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Statement by Congressman Wm. Lacy Clay (D) MO in Response to President Bush's Call to End Federal Ban on Offshore Oil Drilling and to Open Up the Artic National Wildlife Refugee to Oil and Gas Production

Statement

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Date:
Location: Washington, DC


STATEMENT BY CONGRESSMAN WM. LACY CLAY (D) MO IN RESPONSE TO PRESIDENT BUSH'S CALL TO END FEDERAL BAN ON OFFSHORE OIL DRILLING AND TO OPEN UP THE ARTIC NATIONAL WILDLIFE REFUGEE TO OIL AND GAS PRODUCTION

Note: The following is a first-person statement by Congressman Wm. Lacy Clay (D) MO

"The President's argument, like his energy policy, is nonsensical. We cannot drill our way to energy independence. The truth is that oil companies are currently sitting on 68 million acres of public lands they have already leased, but President Bush wants to award them with even more.

Since 1999, the number of drilling permits issued has gone up 361%, yet gas prices keep skyrocketing. Expanding domestic oil production will do little to bring down the price of gasoline. Americans are suffering under the Bush energy policy that was written by Vice

President Cheney and the lobbyists from big oil and gas companies…$4 a gallon gasoline; $134 per barrel oil; increased reliance on foreign sources of energy and on hydrocarbons that contribute to climate change.

We use one quarter of the world's oil consumption every day and we possess less than 2 percent of the world's supply. Our transportation sector -- cars, trucks, trains and planes - account for 96% of our domestic oil needs. Sound public policy is necessary to address our long term energy needs if we are to achieve lasting economic stability and national security.

Our nation must move toward a new, cleaner, and more affordable energy future that focuses on renewable and increased energy efficiency.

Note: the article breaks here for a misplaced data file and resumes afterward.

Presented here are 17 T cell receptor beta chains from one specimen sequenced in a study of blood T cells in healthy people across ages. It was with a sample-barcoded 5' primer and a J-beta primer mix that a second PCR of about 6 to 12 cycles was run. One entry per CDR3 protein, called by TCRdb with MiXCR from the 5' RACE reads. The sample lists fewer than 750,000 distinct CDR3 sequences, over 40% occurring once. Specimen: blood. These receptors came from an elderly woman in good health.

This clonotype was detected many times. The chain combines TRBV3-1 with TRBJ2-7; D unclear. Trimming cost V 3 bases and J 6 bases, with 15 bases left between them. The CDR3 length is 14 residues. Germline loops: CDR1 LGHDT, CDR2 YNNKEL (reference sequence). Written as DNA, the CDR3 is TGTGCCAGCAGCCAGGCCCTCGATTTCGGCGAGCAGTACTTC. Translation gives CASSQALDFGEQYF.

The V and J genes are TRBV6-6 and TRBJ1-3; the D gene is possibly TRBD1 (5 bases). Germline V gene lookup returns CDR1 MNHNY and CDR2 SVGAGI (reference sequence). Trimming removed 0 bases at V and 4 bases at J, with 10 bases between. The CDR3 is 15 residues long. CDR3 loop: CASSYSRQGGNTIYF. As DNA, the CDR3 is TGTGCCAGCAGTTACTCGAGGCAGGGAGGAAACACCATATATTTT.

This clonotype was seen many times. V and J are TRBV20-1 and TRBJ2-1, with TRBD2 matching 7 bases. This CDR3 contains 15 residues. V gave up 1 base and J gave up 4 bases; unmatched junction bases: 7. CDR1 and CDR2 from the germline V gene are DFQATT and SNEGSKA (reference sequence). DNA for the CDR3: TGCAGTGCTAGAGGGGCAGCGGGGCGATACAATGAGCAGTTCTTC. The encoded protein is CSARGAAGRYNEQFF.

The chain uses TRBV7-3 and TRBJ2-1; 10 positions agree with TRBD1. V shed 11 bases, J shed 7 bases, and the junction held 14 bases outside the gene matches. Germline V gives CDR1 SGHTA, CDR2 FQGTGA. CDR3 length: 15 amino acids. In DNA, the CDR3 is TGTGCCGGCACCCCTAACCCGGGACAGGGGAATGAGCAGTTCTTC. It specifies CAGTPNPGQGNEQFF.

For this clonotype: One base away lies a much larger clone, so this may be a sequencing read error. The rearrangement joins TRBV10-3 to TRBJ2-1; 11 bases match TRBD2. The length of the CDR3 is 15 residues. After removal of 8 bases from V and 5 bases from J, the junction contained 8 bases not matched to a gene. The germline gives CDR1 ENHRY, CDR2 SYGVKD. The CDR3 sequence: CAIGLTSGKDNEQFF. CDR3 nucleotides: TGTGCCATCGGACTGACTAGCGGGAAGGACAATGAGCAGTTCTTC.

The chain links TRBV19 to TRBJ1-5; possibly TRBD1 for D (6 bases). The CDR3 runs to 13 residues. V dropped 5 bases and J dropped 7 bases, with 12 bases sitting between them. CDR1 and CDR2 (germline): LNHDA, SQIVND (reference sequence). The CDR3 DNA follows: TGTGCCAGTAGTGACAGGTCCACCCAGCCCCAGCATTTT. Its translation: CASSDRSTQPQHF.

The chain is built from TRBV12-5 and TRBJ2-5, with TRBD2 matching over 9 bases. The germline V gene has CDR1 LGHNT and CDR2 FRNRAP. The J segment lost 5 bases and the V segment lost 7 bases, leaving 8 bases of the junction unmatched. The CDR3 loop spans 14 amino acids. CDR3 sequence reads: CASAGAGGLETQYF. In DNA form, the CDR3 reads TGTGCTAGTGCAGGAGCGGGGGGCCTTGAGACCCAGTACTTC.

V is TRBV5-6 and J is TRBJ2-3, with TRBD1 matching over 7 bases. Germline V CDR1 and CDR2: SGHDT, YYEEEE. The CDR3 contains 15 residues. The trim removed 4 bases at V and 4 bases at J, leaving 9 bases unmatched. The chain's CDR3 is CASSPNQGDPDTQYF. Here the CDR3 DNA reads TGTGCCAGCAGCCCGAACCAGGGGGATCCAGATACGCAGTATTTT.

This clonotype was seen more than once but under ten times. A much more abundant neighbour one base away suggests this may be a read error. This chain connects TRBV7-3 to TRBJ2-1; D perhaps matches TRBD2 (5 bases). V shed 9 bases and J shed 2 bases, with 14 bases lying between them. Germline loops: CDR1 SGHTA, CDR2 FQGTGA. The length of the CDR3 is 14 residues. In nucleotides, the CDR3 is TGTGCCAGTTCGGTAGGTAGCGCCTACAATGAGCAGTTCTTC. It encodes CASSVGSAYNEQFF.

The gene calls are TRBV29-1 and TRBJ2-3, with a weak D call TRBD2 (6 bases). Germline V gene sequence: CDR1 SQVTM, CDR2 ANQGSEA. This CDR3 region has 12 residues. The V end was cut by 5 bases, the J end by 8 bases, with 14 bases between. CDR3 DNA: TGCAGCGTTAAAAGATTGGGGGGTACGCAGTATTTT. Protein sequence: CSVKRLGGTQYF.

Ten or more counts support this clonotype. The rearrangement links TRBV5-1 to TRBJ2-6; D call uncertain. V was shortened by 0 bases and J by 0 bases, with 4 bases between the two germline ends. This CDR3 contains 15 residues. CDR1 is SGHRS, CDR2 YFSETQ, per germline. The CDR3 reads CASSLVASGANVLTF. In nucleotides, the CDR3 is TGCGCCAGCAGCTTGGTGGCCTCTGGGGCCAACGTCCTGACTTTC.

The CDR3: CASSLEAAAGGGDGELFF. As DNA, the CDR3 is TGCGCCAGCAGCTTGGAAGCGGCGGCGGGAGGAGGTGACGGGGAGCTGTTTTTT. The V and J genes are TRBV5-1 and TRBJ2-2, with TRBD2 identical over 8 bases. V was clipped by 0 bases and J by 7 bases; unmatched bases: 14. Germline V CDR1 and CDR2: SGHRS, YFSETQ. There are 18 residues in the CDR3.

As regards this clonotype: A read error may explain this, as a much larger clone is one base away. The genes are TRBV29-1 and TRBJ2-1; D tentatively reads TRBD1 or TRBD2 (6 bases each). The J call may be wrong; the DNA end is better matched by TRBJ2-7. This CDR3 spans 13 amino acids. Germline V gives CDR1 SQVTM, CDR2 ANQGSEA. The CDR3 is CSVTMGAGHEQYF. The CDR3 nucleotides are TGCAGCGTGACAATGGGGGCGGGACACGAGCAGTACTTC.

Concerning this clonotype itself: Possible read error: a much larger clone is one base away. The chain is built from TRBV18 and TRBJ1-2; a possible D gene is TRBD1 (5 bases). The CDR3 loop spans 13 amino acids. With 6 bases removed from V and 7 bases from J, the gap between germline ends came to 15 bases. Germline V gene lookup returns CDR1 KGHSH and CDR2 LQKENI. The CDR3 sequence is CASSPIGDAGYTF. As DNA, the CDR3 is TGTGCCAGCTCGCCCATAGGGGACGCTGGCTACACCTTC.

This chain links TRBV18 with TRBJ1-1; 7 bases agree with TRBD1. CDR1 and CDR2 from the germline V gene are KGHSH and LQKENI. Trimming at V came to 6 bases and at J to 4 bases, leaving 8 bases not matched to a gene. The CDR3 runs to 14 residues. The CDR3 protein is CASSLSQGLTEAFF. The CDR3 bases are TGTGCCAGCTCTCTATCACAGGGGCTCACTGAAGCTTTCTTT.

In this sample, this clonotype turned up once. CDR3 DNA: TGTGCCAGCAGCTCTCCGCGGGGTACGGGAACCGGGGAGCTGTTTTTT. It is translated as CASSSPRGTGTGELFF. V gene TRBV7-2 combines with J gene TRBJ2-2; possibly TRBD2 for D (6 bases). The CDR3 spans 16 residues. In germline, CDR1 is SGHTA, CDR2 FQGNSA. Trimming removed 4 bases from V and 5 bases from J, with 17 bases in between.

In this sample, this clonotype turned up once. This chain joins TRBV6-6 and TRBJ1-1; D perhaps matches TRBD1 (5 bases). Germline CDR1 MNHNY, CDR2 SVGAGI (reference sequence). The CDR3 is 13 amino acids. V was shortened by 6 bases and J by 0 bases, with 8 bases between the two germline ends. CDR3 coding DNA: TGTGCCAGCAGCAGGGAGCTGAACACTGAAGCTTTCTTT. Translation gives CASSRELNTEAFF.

After several decades of intensive extraction, proven U.S. reserves stand at about 22 billion barrels. In contrast, the Middle East has 740 billion barrels in proven reserves. Whether or not our pristine public lands are opened to oil drilling, our domestic oil resources are not adequate to meet our energy needs. Drilling in the Arctic refuge would produce, in total, less than 1% of the oil that Americans will consume over the next 50 years or about the amount we will consume in six months.

The United States needs federal energy policies that will reduce energy consumption by increasing energy efficiency. I recently voted for the Renewable Energy and Energy Conservation Tax Act, this measure will end unnecessary subsidies to big oil companies and spur investments in clean, renewable energy and energy efficiency.

It will extend and expand tax incentives for renewable electricity, energy and fuel, as well as for plug-in hybrid cars, and energy efficient homes, buildings, and appliances. These programs are critical to the creation of hundreds of thousands of jobs in the field of alternative energy development. This energy legislation is now pending action by the Senate.

I have also cosponsored the Gas Price Spike Act of 2008. This bill would implement a windfall profits tax on gasoline and diesel. This tax would be placed on key oil industry profits that are above a reasonable rate of return. Oil companies that collect excessive profits would have to pay a stiff tax on those excessive profits and this threat of heavy taxation will let oil companies know that price gouging does not pay."


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